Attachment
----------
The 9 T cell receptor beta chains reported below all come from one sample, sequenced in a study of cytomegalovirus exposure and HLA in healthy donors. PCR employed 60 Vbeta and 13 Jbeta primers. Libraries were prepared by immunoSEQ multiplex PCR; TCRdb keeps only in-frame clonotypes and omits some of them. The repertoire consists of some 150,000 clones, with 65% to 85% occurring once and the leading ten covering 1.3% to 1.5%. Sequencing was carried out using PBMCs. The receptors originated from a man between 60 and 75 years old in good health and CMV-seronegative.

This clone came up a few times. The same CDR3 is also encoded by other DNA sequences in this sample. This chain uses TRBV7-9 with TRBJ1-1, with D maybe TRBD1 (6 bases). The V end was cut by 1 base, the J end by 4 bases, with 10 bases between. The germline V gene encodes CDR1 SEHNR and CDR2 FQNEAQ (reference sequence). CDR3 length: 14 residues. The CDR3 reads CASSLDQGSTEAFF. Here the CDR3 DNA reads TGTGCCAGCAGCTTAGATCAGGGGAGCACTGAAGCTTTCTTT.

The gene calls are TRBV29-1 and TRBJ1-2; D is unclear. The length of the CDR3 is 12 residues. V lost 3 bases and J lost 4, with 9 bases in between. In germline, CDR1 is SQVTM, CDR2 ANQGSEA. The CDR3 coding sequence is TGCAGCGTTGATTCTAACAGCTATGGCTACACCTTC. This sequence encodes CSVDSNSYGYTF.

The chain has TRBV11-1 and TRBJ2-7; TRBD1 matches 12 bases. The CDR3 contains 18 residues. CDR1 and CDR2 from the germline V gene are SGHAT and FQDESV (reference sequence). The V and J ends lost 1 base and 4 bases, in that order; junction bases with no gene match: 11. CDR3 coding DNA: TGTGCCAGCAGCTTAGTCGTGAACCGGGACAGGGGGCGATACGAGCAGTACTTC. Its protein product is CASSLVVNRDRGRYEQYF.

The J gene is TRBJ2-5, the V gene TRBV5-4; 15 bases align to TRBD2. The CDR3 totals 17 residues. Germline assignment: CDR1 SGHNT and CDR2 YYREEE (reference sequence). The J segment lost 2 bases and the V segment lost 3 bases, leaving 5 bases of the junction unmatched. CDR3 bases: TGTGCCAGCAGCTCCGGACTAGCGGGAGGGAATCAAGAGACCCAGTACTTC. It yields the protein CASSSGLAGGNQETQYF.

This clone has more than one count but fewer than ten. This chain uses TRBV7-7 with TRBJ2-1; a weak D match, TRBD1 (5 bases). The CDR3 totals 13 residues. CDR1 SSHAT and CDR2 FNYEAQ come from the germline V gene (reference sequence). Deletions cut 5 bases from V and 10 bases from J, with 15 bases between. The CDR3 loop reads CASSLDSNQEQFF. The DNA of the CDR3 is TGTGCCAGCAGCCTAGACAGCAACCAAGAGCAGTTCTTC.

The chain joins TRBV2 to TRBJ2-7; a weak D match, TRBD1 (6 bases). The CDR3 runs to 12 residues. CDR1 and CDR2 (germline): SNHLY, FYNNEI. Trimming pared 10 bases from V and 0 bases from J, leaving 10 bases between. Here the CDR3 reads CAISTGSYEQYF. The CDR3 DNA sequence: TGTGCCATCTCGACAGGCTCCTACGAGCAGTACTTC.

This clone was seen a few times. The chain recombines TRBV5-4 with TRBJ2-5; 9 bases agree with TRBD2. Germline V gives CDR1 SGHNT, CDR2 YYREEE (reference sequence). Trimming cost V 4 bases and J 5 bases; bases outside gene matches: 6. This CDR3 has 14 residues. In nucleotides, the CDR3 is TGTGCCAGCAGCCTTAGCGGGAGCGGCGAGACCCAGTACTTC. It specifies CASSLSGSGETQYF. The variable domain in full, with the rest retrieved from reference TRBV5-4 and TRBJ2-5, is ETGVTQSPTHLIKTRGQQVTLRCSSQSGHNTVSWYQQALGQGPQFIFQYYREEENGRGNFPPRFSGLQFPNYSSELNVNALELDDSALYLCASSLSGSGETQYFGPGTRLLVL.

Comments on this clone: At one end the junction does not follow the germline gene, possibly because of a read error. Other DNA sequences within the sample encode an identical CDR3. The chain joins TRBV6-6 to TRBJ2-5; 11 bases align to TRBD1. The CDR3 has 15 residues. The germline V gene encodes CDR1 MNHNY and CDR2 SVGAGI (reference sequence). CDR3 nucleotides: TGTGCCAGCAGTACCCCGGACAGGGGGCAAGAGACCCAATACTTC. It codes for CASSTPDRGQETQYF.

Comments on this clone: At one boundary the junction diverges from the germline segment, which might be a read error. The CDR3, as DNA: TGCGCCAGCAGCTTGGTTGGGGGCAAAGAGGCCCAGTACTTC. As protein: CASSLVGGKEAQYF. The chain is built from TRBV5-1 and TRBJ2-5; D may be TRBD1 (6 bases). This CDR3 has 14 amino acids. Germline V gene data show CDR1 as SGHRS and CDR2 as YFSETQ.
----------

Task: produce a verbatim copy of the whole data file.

The 9 T cell receptor beta chains reported below all come from one sample, sequenced in a study of cytomegalovirus exposure and HLA in healthy donors. PCR employed 60 Vbeta and 13 Jbeta primers. Libraries were prepared by immunoSEQ multiplex PCR; TCRdb keeps only in-frame clonotypes and omits some of them. The repertoire consists of some 150,000 clones, with 65% to 85% occurring once and the leading ten covering 1.3% to 1.5%. Sequencing was carried out using PBMCs. The receptors originated from a man between 60 and 75 years old in good health and CMV-seronegative.

This clone came up a few times. The same CDR3 is also encoded by other DNA sequences in this sample. This chain uses TRBV7-9 with TRBJ1-1, with D maybe TRBD1 (6 bases). The V end was cut by 1 base, the J end by 4 bases, with 10 bases between. The germline V gene encodes CDR1 SEHNR and CDR2 FQNEAQ (reference sequence). CDR3 length: 14 residues. The CDR3 reads CASSLDQGSTEAFF. Here the CDR3 DNA reads TGTGCCAGCAGCTTAGATCAGGGGAGCACTGAAGCTTTCTTT.

The gene calls are TRBV29-1 and TRBJ1-2; D is unclear. The length of the CDR3 is 12 residues. V lost 3 bases and J lost 4, with 9 bases in between. In germline, CDR1 is SQVTM, CDR2 ANQGSEA. The CDR3 coding sequence is TGCAGCGTTGATTCTAACAGCTATGGCTACACCTTC. This sequence encodes CSVDSNSYGYTF.

The chain has TRBV11-1 and TRBJ2-7; TRBD1 matches 12 bases. The CDR3 contains 18 residues. CDR1 and CDR2 from the germline V gene are SGHAT and FQDESV (reference sequence). The V and J ends lost 1 base and 4 bases, in that order; junction bases with no gene match: 11. CDR3 coding DNA: TGTGCCAGCAGCTTAGTCGTGAACCGGGACAGGGGGCGATACGAGCAGTACTTC. Its protein product is CASSLVVNRDRGRYEQYF.

The J gene is TRBJ2-5, the V gene TRBV5-4; 15 bases align to TRBD2. The CDR3 totals 17 residues. Germline assignment: CDR1 SGHNT and CDR2 YYREEE (reference sequence). The J segment lost 2 bases and the V segment lost 3 bases, leaving 5 bases of the junction unmatched. CDR3 bases: TGTGCCAGCAGCTCCGGACTAGCGGGAGGGAATCAAGAGACCCAGTACTTC. It yields the protein CASSSGLAGGNQETQYF.

This clone has more than one count but fewer than ten. This chain uses TRBV7-7 with TRBJ2-1; a weak D match, TRBD1 (5 bases). The CDR3 totals 13 residues. CDR1 SSHAT and CDR2 FNYEAQ come from the germline V gene (reference sequence). Deletions cut 5 bases from V and 10 bases from J, with 15 bases between. The CDR3 loop reads CASSLDSNQEQFF. The DNA of the CDR3 is TGTGCCAGCAGCCTAGACAGCAACCAAGAGCAGTTCTTC.

The chain joins TRBV2 to TRBJ2-7; a weak D match, TRBD1 (6 bases). The CDR3 runs to 12 residues. CDR1 and CDR2 (germline): SNHLY, FYNNEI. Trimming pared 10 bases from V and 0 bases from J, leaving 10 bases between. Here the CDR3 reads CAISTGSYEQYF. The CDR3 DNA sequence: TGTGCCATCTCGACAGGCTCCTACGAGCAGTACTTC.

This clone was seen a few times. The chain recombines TRBV5-4 with TRBJ2-5; 9 bases agree with TRBD2. Germline V gives CDR1 SGHNT, CDR2 YYREEE (reference sequence). Trimming cost V 4 bases and J 5 bases; bases outside gene matches: 6. This CDR3 has 14 residues. In nucleotides, the CDR3 is TGTGCCAGCAGCCTTAGCGGGAGCGGCGAGACCCAGTACTTC. It specifies CASSLSGSGETQYF. The variable domain in full, with the rest retrieved from reference TRBV5-4 and TRBJ2-5, is ETGVTQSPTHLIKTRGQQVTLRCSSQSGHNTVSWYQQALGQGPQFIFQYYREEENGRGNFPPRFSGLQFPNYSSELNVNALELDDSALYLCASSLSGSGETQYFGPGTRLLVL.

Comments on this clone: At one end the junction does not follow the germline gene, possibly because of a read error. Other DNA sequences within the sample encode an identical CDR3. The chain joins TRBV6-6 to TRBJ2-5; 11 bases align to TRBD1. The CDR3 has 15 residues. The germline V gene encodes CDR1 MNHNY and CDR2 SVGAGI (reference sequence). CDR3 nucleotides: TGTGCCAGCAGTACCCCGGACAGGGGGCAAGAGACCCAATACTTC. It codes for CASSTPDRGQETQYF.

Comments on this clone: At one boundary the junction diverges from the germline segment, which might be a read error. The CDR3, as DNA: TGCGCCAGCAGCTTGGTTGGGGGCAAAGAGGCCCAGTACTTC. As protein: CASSLVGGKEAQYF. The chain is built from TRBV5-1 and TRBJ2-5; D may be TRBD1 (6 bases). This CDR3 has 14 amino acids. Germline V gene data show CDR1 as SGHRS and CDR2 as YFSETQ.